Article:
HAVANA, 30 January (Reuters ) Cuba’s improved relations with the United States could lead to a more rapid expansion of the port upon which the country has staked much of its economic future, an executive whose company built the port said on Friday.
Brazilian conglomerate Odebrecht SA [ODBES.UL] completed the $800 million project at Mariel, west of Havana, a little over a year ago. It is seen as a potential distribution center for the Caribbean and Central and South America and is at the heart of a special development zone designed to attract foreign investment in Cuba.
The United States and Cuba are restoring diplomatic relations after five decades of hostilities, though full trade and travel will take longer as President Barack Obama needs the Republican-controlled Congress to completely lift the U.S. economic embargo of Cuba.
Mauro Hueb, director of Odebrecht’s operations in Cuba, said he expects a spike in foreign investment as a result of improved expectations. “We believe that (the embargo) will be lifted in the short to medium term,” he told Reuters in an interview on Friday. “The Cubans always had expectations the blockade would be lifted and Mariel of course was a project looking toward the future.”
Odebrecht also has hotel and sugar interests in Cuba, plans to build a plastics factory at Mariel, and is expanding Terminal 3 of Havana’s international airport, making the company an obvious advocate for Cuba.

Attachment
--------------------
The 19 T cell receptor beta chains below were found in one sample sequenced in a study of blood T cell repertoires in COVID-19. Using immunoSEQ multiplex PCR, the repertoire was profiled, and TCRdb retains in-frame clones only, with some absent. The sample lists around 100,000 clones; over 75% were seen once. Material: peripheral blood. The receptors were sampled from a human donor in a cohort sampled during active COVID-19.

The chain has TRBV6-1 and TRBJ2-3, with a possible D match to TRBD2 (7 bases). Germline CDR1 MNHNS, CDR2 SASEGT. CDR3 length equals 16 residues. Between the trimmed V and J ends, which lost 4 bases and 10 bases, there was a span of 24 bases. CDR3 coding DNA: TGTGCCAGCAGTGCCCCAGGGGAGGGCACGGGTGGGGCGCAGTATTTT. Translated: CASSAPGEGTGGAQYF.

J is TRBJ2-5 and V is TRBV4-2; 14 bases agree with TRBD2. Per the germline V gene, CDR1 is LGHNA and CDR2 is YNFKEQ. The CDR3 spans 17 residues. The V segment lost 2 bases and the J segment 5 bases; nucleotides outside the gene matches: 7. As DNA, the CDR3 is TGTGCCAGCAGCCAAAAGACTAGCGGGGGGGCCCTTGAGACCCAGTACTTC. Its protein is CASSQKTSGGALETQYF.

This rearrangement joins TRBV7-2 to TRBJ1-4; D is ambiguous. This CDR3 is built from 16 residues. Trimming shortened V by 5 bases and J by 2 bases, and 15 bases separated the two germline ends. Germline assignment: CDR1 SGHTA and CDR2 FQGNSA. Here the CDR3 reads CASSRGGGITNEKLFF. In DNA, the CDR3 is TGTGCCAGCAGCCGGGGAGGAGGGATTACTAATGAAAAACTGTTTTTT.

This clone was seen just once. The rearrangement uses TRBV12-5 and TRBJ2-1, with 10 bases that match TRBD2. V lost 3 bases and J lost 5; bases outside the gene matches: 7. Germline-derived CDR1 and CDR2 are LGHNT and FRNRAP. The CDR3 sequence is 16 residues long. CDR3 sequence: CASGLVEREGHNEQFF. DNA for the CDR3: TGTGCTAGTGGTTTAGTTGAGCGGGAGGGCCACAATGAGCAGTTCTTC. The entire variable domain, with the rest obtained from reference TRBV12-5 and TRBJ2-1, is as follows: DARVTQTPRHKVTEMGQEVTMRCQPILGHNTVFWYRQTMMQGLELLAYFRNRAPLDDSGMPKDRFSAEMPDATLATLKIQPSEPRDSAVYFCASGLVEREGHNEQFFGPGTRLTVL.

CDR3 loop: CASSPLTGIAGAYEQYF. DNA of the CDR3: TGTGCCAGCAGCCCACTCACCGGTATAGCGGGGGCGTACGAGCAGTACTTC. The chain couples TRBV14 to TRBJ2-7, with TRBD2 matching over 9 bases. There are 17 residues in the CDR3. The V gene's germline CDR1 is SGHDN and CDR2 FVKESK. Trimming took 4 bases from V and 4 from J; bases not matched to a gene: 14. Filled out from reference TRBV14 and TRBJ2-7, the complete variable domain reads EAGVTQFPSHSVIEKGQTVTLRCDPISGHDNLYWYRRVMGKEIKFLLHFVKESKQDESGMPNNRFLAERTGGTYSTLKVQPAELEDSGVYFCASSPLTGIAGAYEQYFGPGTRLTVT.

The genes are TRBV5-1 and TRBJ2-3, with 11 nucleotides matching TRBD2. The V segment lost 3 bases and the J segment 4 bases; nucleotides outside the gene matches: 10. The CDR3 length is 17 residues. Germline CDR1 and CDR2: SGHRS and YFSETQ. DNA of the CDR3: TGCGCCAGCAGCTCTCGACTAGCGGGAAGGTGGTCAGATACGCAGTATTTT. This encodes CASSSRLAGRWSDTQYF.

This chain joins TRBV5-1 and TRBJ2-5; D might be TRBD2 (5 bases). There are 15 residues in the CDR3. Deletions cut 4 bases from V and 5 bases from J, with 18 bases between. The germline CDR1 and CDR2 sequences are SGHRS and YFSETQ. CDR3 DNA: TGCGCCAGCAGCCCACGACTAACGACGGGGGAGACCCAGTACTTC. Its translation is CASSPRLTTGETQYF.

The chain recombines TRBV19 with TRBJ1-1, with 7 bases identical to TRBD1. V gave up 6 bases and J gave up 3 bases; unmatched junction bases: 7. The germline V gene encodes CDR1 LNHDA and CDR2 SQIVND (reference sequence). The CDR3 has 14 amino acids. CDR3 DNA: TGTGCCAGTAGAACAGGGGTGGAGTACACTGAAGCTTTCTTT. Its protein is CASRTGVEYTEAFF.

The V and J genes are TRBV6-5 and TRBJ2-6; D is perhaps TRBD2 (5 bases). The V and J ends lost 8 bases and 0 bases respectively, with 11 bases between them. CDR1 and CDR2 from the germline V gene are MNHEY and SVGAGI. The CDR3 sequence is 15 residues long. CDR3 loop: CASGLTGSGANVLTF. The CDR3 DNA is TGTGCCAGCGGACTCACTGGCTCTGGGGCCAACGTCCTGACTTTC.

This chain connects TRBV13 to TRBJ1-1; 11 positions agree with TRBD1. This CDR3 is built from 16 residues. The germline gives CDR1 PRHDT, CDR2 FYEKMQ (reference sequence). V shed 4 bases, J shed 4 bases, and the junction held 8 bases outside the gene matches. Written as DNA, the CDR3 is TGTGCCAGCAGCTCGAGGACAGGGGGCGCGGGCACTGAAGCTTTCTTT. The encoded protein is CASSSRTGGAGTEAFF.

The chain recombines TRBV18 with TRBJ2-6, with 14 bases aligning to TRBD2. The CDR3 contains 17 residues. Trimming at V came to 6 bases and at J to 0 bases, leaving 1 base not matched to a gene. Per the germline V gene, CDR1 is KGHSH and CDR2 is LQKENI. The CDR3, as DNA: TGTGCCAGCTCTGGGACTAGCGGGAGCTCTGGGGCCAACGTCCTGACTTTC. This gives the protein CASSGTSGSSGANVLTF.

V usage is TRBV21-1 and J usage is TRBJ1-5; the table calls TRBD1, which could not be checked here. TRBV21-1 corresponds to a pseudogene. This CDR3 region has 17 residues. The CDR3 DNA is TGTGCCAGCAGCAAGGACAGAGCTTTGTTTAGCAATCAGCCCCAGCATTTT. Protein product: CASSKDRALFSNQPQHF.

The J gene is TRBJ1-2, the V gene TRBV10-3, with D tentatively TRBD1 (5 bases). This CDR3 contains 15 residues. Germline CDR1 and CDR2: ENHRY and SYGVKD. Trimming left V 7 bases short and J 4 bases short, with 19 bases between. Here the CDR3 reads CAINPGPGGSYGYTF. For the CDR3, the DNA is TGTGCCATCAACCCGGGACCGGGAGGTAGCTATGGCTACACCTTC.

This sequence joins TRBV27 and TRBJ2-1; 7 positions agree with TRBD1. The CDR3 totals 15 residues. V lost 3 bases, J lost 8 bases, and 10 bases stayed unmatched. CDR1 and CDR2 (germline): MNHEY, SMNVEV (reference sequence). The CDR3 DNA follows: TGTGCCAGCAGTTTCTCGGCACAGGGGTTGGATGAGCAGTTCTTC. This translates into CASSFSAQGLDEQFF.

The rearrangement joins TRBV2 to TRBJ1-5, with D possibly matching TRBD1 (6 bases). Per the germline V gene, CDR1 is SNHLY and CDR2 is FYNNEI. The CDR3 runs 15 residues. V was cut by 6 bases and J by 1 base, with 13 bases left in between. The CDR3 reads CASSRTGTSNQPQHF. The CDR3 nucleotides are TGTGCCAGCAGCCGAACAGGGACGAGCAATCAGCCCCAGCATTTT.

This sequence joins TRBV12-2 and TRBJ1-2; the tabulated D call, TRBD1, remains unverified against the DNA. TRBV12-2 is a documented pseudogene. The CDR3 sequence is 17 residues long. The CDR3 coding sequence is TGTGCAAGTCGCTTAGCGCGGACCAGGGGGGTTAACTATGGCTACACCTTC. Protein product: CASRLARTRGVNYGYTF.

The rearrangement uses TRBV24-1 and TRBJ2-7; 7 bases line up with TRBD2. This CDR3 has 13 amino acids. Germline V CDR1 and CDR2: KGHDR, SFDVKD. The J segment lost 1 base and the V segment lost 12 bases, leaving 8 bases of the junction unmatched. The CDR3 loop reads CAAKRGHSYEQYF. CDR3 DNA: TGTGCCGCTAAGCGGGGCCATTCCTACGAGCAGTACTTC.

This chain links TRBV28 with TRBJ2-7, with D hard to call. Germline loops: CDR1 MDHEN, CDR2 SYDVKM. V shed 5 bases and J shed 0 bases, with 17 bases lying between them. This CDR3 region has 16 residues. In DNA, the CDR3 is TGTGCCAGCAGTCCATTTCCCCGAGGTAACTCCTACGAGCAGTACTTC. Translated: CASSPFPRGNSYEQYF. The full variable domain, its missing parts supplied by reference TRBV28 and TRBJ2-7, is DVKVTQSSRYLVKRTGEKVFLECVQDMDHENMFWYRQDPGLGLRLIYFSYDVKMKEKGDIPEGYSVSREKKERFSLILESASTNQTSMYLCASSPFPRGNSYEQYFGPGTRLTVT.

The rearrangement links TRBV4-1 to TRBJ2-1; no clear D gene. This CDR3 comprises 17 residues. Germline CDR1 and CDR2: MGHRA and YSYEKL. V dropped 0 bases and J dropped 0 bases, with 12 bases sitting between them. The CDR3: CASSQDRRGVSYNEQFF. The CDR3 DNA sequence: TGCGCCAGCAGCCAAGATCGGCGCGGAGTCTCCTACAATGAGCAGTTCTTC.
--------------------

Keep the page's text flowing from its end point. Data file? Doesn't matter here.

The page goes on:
Many potential foreign investors are more skeptical of doing business in the communist-ruled island, concerned about the safety of investments in a country that has shown a willingness to take over businesses it finds attractive or to jail foreign executives. At Mariel, Odebrecht built 700 meters of port connecting to roads and rails in an initial phase that is expected to last eight to 10 years before expansion. With enough demand, Cuba could triple the waterfront infrastructure to 2,140 meters.
Hueb said that expansion might be needed sooner, though he did not predict exactly how soon. The embargo bans commercial vessels from U.S. ports for six months after they dock in Cuba. “There could be an acceleration of the master plan for Mariel with the possible lifting of the embargo,” Hueb said. In the initial phase, Mariel has the capacity to handle 1 million containers a year and so far has reached 30 to 40 percent of that, Hueb said.
A year after Cuba declared the Mariel zone open for business, no foreign company has signed a deal. Odebrecht’s plastics factory was once expected to receive the Cuban government’s approval in the second half of 2014 but it has since been delayed to some time in 2015.
BY DANIEL TROTTA